Elizabeth Genco, whose graphic novel Blue was recently announced, does a lot of heavy lifting by surveying several indie friendly retailers to find out how on earth to get publicity for a lone indie book these days:
The fact that Blue is in Previews doesn’t mean bupkus. There are a squillion books in Previews. The fact that someone other than me is printing Blue doesn’t mean bupkus. Ordering new books is a financial risk. How do I get a harried, pressed-for-shelf-space retailer to take a chance on me, a first-timer with no track record? That’s the question I posed to four of my prospective customers, indy-friendly retailers. They are: Rory Root, owner of Comic Relief (Berkeley, CA), Alex Cox, owner of Rocketship (my home store here in Brooklyn, NY), Andrew Neal, owner of Chapel Hill Comics (Chapel Hill, NC), and Ben Trujillo, owner of Star Clipper (St. Louis, MO). Boy, have they got answers.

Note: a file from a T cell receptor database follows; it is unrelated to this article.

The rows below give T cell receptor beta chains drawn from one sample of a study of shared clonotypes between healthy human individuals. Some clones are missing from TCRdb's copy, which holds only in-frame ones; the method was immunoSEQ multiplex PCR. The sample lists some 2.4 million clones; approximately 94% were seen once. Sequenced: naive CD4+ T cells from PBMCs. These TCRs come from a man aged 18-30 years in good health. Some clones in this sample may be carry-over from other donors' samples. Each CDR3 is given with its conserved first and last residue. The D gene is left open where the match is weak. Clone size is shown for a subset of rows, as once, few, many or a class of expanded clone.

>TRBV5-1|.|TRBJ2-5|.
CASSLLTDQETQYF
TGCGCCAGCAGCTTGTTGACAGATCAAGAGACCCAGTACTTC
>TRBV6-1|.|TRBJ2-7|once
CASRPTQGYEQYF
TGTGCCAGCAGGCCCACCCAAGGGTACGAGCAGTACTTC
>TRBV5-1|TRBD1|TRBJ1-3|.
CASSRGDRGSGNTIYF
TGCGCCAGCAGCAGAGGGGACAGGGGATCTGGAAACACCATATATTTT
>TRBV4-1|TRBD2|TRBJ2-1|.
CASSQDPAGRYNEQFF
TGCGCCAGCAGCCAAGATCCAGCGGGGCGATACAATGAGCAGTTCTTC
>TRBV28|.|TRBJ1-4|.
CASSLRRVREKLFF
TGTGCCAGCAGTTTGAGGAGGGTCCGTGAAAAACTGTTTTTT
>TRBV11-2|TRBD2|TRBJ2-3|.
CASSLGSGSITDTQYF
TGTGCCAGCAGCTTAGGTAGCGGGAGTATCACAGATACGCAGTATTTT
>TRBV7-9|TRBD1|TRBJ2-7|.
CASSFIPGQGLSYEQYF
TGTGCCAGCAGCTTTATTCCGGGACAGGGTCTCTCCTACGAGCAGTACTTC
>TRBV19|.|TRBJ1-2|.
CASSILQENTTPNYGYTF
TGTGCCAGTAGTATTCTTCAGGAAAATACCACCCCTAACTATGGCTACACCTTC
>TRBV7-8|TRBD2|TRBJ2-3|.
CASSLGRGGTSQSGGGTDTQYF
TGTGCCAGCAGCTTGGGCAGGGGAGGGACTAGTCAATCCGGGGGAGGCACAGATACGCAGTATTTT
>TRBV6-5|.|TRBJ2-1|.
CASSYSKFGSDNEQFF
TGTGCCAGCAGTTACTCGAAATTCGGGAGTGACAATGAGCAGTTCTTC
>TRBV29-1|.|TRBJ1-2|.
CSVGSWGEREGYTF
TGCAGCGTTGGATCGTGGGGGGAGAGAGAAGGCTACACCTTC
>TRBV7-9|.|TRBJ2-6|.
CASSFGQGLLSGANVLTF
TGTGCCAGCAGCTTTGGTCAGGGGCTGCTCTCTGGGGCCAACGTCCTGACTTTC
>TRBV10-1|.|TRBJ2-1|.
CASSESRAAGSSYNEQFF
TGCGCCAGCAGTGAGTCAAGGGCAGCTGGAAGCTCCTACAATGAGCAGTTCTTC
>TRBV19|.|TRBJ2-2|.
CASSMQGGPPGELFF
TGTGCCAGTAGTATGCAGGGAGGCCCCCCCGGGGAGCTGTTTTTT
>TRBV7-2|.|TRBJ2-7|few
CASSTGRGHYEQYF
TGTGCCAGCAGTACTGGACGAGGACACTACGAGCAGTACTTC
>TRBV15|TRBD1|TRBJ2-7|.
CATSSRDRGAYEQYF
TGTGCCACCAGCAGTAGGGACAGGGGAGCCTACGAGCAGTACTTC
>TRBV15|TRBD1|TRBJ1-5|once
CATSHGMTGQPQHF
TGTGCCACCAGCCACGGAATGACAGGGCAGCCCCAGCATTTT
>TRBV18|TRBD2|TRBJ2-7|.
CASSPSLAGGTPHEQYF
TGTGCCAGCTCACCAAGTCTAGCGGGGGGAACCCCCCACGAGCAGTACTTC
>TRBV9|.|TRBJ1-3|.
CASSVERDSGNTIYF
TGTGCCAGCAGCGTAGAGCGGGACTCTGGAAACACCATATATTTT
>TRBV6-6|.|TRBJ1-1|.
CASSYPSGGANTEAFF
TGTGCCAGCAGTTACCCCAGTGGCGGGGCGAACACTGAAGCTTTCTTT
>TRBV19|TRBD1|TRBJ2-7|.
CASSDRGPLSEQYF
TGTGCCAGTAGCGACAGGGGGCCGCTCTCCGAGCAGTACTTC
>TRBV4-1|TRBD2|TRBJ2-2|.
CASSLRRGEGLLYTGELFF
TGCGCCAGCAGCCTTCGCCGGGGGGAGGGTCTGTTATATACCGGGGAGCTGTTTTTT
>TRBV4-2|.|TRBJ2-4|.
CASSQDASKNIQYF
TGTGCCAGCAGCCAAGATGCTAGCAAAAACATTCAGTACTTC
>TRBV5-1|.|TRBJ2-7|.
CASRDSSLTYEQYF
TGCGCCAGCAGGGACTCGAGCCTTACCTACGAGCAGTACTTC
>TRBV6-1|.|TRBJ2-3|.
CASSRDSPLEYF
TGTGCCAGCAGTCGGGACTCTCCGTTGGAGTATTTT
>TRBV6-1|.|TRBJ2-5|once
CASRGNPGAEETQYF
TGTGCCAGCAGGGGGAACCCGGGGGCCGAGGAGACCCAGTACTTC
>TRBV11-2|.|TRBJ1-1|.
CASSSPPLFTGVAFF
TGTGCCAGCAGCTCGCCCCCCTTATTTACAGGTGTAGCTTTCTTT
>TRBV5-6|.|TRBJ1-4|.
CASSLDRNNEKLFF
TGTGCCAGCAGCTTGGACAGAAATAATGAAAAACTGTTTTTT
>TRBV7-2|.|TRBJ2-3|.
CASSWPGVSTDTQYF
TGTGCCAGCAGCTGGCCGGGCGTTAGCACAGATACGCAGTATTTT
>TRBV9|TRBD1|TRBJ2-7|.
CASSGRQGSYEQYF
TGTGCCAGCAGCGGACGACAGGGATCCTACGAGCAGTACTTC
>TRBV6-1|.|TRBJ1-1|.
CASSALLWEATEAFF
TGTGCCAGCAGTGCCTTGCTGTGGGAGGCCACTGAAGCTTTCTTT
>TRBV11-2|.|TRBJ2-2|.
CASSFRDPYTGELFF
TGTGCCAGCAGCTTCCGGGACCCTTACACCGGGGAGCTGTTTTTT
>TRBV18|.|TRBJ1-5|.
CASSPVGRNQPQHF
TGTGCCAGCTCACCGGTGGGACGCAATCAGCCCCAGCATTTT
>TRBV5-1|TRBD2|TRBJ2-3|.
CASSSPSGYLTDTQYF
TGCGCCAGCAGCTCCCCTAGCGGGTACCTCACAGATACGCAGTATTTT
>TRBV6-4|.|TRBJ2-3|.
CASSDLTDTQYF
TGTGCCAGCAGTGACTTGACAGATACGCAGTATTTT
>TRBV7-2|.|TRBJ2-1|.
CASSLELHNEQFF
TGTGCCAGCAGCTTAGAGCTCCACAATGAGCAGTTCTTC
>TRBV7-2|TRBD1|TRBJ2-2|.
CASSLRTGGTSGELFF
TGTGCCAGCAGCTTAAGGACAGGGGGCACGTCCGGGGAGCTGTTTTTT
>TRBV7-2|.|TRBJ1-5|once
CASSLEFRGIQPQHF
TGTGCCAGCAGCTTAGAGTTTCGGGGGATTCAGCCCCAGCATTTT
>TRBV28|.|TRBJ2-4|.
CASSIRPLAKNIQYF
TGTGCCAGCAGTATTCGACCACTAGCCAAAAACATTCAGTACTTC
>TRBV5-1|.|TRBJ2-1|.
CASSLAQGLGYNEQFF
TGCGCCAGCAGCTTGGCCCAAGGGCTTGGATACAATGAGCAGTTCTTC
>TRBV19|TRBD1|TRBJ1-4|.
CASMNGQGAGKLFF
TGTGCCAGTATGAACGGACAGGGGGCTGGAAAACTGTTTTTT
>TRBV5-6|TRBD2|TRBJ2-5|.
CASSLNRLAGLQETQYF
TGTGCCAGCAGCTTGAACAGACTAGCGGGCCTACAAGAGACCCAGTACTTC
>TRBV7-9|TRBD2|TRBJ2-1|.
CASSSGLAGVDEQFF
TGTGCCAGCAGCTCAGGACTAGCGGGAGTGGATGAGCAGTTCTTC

Among the commons sense dispensed: suggestions on marketing, packaging and important design issues, such as this from Neal:
* Bad design both from a visual standpoint and a financial one: an unreadable spine, an unattractive cover or a cover that doesn’t reflect the interiors in some way, a title or price that’s impossible to find. You need to have an ISBN on there, too, even though it’s not pretty.
* A lack of consideration for the details that add up to the overall product: bad lettering can ruin an otherwise attractive book.
* Bad (or no) editing: incorrectly spelled words and bad grammar can hurt a book, too.
You’d be surprised how may publishers violate these seeming no-brainers.